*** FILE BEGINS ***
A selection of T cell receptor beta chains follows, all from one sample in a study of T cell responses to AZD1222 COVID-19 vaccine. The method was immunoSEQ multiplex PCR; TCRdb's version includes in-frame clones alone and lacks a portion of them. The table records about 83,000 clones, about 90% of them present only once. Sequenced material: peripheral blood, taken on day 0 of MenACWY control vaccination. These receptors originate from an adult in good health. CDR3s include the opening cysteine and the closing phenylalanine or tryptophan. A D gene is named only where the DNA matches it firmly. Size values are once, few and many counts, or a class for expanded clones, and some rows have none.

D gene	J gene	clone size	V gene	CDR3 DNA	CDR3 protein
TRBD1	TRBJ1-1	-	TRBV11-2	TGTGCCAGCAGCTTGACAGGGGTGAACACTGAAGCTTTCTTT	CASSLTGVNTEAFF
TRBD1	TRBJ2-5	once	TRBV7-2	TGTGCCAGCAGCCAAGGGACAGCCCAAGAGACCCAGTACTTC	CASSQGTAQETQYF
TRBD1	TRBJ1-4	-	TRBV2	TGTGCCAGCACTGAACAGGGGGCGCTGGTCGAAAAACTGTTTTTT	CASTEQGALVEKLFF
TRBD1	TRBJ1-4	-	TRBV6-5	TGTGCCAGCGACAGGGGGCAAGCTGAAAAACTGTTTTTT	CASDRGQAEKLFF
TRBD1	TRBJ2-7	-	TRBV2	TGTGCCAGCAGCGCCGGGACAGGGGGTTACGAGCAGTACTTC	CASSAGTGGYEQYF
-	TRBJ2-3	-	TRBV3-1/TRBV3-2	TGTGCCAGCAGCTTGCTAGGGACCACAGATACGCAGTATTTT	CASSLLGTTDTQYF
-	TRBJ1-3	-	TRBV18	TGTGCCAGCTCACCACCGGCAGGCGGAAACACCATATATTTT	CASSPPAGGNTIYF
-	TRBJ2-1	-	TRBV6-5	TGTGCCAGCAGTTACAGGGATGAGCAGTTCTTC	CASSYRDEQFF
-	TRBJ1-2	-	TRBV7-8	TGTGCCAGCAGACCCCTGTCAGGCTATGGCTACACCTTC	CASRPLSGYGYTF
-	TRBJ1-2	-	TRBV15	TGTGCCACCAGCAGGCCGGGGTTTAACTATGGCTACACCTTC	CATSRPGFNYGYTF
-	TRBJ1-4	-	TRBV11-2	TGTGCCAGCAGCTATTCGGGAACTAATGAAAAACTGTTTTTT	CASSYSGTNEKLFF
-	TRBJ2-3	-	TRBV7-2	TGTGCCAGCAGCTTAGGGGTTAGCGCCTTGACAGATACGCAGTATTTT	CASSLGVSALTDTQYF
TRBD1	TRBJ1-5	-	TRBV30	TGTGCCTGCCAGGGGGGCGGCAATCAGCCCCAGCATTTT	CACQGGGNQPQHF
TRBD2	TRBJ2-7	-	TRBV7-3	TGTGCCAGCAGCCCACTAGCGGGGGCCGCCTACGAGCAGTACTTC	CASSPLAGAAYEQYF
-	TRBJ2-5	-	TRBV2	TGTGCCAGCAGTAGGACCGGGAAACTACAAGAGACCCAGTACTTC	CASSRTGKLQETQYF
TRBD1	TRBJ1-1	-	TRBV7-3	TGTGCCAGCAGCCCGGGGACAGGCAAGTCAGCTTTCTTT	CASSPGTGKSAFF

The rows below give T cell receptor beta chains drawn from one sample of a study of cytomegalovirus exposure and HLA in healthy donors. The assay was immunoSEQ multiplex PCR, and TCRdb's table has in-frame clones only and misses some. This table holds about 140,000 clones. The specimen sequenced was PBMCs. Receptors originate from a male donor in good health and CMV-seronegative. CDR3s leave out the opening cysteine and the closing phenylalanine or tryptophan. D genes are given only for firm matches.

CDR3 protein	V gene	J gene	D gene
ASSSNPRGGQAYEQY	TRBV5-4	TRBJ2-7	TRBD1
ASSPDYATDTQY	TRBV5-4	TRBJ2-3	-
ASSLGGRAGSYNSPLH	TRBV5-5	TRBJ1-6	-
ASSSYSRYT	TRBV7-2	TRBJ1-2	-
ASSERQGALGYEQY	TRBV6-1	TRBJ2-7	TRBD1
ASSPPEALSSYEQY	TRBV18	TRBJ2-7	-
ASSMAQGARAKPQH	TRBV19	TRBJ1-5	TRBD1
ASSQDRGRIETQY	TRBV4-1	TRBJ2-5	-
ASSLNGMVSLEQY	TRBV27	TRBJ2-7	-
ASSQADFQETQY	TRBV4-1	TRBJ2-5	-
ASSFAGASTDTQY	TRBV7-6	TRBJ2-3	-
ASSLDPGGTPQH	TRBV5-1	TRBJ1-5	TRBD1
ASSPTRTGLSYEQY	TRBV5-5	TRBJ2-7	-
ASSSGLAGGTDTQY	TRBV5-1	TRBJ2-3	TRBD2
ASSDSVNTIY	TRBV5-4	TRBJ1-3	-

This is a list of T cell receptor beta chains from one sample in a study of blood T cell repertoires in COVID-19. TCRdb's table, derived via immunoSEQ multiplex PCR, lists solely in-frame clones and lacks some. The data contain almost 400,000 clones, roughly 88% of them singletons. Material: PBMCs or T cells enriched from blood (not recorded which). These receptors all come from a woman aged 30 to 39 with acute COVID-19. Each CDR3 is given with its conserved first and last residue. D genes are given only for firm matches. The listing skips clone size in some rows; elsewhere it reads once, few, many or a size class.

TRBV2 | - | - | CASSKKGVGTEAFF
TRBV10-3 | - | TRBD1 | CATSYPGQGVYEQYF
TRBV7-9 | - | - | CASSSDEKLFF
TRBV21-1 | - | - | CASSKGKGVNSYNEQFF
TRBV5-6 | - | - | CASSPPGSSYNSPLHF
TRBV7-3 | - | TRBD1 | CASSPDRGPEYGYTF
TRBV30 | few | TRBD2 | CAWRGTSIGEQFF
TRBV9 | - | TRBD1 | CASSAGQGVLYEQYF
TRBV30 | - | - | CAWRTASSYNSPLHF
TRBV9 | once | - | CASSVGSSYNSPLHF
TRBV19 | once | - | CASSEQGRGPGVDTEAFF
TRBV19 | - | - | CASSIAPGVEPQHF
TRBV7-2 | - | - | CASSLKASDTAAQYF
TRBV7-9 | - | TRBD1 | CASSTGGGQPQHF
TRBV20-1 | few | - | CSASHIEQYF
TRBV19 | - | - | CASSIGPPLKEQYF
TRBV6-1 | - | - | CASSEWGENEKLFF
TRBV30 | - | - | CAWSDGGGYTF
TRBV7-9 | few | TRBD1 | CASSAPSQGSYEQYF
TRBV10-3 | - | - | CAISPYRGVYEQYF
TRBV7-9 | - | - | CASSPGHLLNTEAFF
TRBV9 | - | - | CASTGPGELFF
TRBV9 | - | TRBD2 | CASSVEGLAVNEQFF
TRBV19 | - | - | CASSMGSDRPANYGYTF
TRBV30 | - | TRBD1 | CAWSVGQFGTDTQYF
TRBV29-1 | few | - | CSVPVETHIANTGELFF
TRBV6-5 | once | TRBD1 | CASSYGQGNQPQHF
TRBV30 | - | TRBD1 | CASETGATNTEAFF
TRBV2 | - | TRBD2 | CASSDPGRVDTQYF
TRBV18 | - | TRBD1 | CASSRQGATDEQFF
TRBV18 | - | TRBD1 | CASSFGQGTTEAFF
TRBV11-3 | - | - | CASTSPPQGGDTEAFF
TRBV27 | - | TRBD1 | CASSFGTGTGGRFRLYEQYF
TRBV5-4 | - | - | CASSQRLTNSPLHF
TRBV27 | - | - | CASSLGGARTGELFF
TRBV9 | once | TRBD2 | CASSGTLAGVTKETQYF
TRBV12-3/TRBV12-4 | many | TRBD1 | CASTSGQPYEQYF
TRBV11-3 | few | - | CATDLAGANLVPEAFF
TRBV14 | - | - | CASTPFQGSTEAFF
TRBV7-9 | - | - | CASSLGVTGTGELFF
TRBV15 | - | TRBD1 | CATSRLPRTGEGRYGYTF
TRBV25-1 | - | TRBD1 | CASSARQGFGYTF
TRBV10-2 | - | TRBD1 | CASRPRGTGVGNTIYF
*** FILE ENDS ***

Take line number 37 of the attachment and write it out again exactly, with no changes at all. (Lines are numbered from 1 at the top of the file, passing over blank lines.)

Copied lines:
TRBV2 | - | - | CASSKKGVGTEAFF